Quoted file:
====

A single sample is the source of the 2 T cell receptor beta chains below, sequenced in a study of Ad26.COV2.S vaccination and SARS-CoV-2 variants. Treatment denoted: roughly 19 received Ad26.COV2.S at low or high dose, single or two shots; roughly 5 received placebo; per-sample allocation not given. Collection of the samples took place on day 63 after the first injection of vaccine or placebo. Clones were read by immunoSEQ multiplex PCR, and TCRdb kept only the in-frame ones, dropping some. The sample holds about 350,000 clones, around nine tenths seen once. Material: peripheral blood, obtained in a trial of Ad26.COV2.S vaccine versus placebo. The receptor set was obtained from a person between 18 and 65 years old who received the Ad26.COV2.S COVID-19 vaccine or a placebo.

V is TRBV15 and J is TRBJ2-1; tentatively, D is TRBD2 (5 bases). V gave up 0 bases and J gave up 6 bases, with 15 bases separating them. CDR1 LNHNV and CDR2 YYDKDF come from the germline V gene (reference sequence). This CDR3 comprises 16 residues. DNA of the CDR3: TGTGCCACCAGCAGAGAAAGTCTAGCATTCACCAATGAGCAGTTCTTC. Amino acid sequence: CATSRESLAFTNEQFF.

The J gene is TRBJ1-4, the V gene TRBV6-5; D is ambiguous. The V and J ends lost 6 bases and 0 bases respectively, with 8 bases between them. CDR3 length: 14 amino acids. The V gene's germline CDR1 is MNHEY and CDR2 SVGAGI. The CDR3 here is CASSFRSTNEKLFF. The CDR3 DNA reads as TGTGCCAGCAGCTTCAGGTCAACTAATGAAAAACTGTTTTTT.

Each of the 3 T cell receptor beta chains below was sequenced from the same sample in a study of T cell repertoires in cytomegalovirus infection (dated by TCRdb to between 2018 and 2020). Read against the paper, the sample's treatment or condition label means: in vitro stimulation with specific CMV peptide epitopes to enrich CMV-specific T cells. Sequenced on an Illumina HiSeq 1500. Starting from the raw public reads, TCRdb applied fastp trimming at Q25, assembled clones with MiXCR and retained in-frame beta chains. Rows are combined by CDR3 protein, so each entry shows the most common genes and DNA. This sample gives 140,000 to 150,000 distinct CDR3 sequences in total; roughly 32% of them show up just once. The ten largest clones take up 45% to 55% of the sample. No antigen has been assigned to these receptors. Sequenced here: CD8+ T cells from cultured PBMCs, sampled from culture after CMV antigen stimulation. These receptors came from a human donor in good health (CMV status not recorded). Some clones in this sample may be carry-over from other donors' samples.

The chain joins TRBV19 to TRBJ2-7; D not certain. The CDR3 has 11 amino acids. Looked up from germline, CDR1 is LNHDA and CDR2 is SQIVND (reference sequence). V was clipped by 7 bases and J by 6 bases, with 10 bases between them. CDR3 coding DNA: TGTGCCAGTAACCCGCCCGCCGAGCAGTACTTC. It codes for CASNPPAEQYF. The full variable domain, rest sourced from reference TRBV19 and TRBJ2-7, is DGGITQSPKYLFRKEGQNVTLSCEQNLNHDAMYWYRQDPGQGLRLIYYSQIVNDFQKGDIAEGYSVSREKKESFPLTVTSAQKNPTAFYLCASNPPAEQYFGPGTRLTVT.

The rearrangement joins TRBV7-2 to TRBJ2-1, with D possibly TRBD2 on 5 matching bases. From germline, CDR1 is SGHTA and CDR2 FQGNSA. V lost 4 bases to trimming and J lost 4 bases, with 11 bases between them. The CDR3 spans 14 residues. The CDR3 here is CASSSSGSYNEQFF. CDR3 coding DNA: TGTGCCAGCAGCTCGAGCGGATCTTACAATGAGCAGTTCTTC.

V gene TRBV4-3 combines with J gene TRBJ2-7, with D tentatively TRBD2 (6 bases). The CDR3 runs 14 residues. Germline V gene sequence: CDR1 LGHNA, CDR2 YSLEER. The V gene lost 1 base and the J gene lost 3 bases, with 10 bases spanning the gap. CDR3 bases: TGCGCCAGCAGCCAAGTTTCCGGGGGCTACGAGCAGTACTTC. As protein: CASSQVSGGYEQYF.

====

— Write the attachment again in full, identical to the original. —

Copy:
A single sample is the source of the 2 T cell receptor beta chains below, sequenced in a study of Ad26.COV2.S vaccination and SARS-CoV-2 variants. Treatment denoted: roughly 19 received Ad26.COV2.S at low or high dose, single or two shots; roughly 5 received placebo; per-sample allocation not given. Collection of the samples took place on day 63 after the first injection of vaccine or placebo. Clones were read by immunoSEQ multiplex PCR, and TCRdb kept only the in-frame ones, dropping some. The sample holds about 350,000 clones, around nine tenths seen once. Material: peripheral blood, obtained in a trial of Ad26.COV2.S vaccine versus placebo. The receptor set was obtained from a person between 18 and 65 years old who received the Ad26.COV2.S COVID-19 vaccine or a placebo.

V is TRBV15 and J is TRBJ2-1; tentatively, D is TRBD2 (5 bases). V gave up 0 bases and J gave up 6 bases, with 15 bases separating them. CDR1 LNHNV and CDR2 YYDKDF come from the germline V gene (reference sequence). This CDR3 comprises 16 residues. DNA of the CDR3: TGTGCCACCAGCAGAGAAAGTCTAGCATTCACCAATGAGCAGTTCTTC. Amino acid sequence: CATSRESLAFTNEQFF.

The J gene is TRBJ1-4, the V gene TRBV6-5; D is ambiguous. The V and J ends lost 6 bases and 0 bases respectively, with 8 bases between them. CDR3 length: 14 amino acids. The V gene's germline CDR1 is MNHEY and CDR2 SVGAGI. The CDR3 here is CASSFRSTNEKLFF. The CDR3 DNA reads as TGTGCCAGCAGCTTCAGGTCAACTAATGAAAAACTGTTTTTT.

Each of the 3 T cell receptor beta chains below was sequenced from the same sample in a study of T cell repertoires in cytomegalovirus infection (dated by TCRdb to between 2018 and 2020). Read against the paper, the sample's treatment or condition label means: in vitro stimulation with specific CMV peptide epitopes to enrich CMV-specific T cells. Sequenced on an Illumina HiSeq 1500. Starting from the raw public reads, TCRdb applied fastp trimming at Q25, assembled clones with MiXCR and retained in-frame beta chains. Rows are combined by CDR3 protein, so each entry shows the most common genes and DNA. This sample gives 140,000 to 150,000 distinct CDR3 sequences in total; roughly 32% of them show up just once. The ten largest clones take up 45% to 55% of the sample. No antigen has been assigned to these receptors. Sequenced here: CD8+ T cells from cultured PBMCs, sampled from culture after CMV antigen stimulation. These receptors came from a human donor in good health (CMV status not recorded). Some clones in this sample may be carry-over from other donors' samples.

The chain joins TRBV19 to TRBJ2-7; D not certain. The CDR3 has 11 amino acids. Looked up from germline, CDR1 is LNHDA and CDR2 is SQIVND (reference sequence). V was clipped by 7 bases and J by 6 bases, with 10 bases between them. CDR3 coding DNA: TGTGCCAGTAACCCGCCCGCCGAGCAGTACTTC. It codes for CASNPPAEQYF. The full variable domain, rest sourced from reference TRBV19 and TRBJ2-7, is DGGITQSPKYLFRKEGQNVTLSCEQNLNHDAMYWYRQDPGQGLRLIYYSQIVNDFQKGDIAEGYSVSREKKESFPLTVTSAQKNPTAFYLCASNPPAEQYFGPGTRLTVT.

The rearrangement joins TRBV7-2 to TRBJ2-1, with D possibly TRBD2 on 5 matching bases. From germline, CDR1 is SGHTA and CDR2 FQGNSA. V lost 4 bases to trimming and J lost 4 bases, with 11 bases between them. The CDR3 spans 14 residues. The CDR3 here is CASSSSGSYNEQFF. CDR3 coding DNA: TGTGCCAGCAGCTCGAGCGGATCTTACAATGAGCAGTTCTTC.

V gene TRBV4-3 combines with J gene TRBJ2-7, with D tentatively TRBD2 (6 bases). The CDR3 runs 14 residues. Germline V gene sequence: CDR1 LGHNA, CDR2 YSLEER. The V gene lost 1 base and the J gene lost 3 bases, with 10 bases spanning the gap. CDR3 bases: TGCGCCAGCAGCCAAGTTTCCGGGGGCTACGAGCAGTACTTC. As protein: CASSQVSGGYEQYF.